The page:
Updated:…..From Dissociation to Awareness

A guest post by Elisabeth, who writes about her experiences as a trauma survivor at stolenchildhood.wordpress.com

Meditation

Dissociation was my defense mechanism of choice when I was young. The sexual, physical and emotional abuse started when I was only three years old, and I could not escape it, so I learned to leave my body entirely. At the time, it kept me sane. In adulthood, it wasn’t serving me, but I didn’t know that.

When I found yoga sixteen years ago, I was living my life in my mind. I did not realize that there was another way to live. I was so dissociated that the only moments I spent in my body were in yoga class, and honestly, I was pretty good at doing yoga without grounding myself (except for the balancing postures).

I first heard about healing meditation during a trip to an ashram. Honestly, before the trip, I thought meditation involved sitting on a mountain top chanting mantras for days. I really had no interest. I tried meditation while at the ashram, but it was extremely challenging for me. My mind had always run my life. I didn’t know how to quiet my mind. When I was successful, I felt like I lost myself completely. When my mind was quiet, I ceased to exist. That produced more fear. I made a decision that meditation was not for me.

Fast forward ten years and I was still dissociated. The yoga helped some, but not enough. I knew something had to change. I started reading self-development books, and one resonated with me: The Power of Now by Eckhart Tolle. From reading that book, I discovered something new about meditation. It wasn’t about sitting on a mountain top. It wasn’t about shutting down my mind. It was about living in the present. Most importantly, it was about being in my body. Of course, I had spent about five minutes in my body during my lifetime. I had no idea how to do that.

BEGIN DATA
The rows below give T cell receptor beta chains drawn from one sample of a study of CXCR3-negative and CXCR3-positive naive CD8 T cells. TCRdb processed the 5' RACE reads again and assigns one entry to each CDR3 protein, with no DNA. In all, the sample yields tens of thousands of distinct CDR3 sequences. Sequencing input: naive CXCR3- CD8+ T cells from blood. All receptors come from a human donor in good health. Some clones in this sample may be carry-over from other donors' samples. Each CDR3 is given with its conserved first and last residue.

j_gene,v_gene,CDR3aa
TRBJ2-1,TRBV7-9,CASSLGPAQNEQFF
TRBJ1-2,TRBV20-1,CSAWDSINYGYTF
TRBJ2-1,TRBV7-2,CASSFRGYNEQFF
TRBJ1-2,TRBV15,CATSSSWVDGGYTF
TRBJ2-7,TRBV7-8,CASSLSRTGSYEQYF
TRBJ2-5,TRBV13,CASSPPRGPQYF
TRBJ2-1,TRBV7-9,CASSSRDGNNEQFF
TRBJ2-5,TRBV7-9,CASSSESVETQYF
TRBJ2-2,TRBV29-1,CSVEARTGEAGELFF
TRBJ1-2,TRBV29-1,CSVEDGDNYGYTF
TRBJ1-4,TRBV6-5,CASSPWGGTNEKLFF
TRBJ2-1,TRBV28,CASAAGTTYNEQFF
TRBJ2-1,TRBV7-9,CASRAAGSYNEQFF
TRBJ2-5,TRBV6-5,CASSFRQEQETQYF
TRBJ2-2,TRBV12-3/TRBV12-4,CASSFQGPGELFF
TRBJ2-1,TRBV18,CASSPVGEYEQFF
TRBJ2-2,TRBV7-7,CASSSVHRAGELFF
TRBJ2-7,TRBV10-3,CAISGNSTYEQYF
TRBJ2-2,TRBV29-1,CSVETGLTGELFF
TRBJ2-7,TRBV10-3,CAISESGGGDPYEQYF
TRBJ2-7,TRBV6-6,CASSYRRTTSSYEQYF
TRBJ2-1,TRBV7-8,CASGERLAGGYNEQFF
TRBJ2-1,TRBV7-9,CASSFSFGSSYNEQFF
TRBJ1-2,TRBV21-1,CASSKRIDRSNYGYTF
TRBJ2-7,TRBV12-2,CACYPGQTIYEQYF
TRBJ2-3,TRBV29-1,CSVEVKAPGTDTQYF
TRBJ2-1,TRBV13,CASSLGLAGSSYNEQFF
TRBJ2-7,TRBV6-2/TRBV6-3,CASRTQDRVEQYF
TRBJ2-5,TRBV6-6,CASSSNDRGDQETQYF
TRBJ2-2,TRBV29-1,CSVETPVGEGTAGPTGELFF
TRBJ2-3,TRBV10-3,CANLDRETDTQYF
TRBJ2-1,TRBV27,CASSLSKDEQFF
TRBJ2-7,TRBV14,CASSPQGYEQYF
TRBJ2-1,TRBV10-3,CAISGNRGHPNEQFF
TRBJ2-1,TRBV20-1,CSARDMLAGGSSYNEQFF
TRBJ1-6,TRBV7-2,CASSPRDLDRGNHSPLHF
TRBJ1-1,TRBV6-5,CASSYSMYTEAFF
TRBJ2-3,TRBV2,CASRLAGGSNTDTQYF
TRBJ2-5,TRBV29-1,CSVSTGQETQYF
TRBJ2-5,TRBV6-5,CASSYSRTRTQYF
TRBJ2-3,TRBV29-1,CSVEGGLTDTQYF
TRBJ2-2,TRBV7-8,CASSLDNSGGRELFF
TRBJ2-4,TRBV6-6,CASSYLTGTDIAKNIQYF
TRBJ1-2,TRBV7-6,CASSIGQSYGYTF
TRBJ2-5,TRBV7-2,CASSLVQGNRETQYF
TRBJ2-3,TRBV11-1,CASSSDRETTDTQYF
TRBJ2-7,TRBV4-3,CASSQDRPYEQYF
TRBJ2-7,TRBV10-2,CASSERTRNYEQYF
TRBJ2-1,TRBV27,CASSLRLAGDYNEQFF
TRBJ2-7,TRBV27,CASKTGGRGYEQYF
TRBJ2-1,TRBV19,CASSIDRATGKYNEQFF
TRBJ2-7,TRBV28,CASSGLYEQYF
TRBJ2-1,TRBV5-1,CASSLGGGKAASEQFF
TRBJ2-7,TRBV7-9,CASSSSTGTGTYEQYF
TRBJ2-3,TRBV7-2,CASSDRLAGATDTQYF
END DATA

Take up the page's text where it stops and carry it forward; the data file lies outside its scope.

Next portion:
I am a willful person. I want everything to happen fast. Even after six years of recovery, that hasn’t really changed. It is just innate to who I am. However, for some reason, after reading The Power of Now, I choose to take a “baby step”. It might have been the first baby step I had ever taken, and honestly, there have not been many since then, but that baby step may have saved my life. I don’t know where I got the idea, but I decided to “be in the moment” while driving my car. I didn’t try to turn off my mind and this was key to my success. I let my mind think about anything as long as it had to do with the present moment: the buttons and dials on the dashboard of the car, the car in front of me, the signs on the road, the scenery as I drove, and especially the trees. The trees have always grounded me. At first, I was able to stay present for about thirty seconds, but it didn’t take long before I could do it for an entire fifteen minutes.

This baby step led me to other moments of awareness. I started to sense my body and the way it was feeling, and honestly, most of the time it didn’t feel very good. The turning point came when I was able to focus on my body pain without judgment. I noticed that the pain would dissipate when I would focus on it and feel whatever emotions were associated with it. This has led to physical healing that is just not possible with medicine. It has led to miraculous changes in my life that would not have been possible without that baby step.

Today, I use this form of meditation on a daily basis. Although I do meditate more deeply now, I rarely have to quiet my mind completely. I just use it for a better purpose. I focus my mind on the particular activities of that moment. I try not to get lost in the past or the future. There are still plenty of days with dissociation, but on good days, I feel like a completely different person. There is no anxiety, no impatience, no panic. It feels like the trauma was never a part of my life. It started with a realization and a small step. It started with an understanding that something needed to change and that I had the power to change it. With just one baby step, my entire world transformed.

12 responses to this post.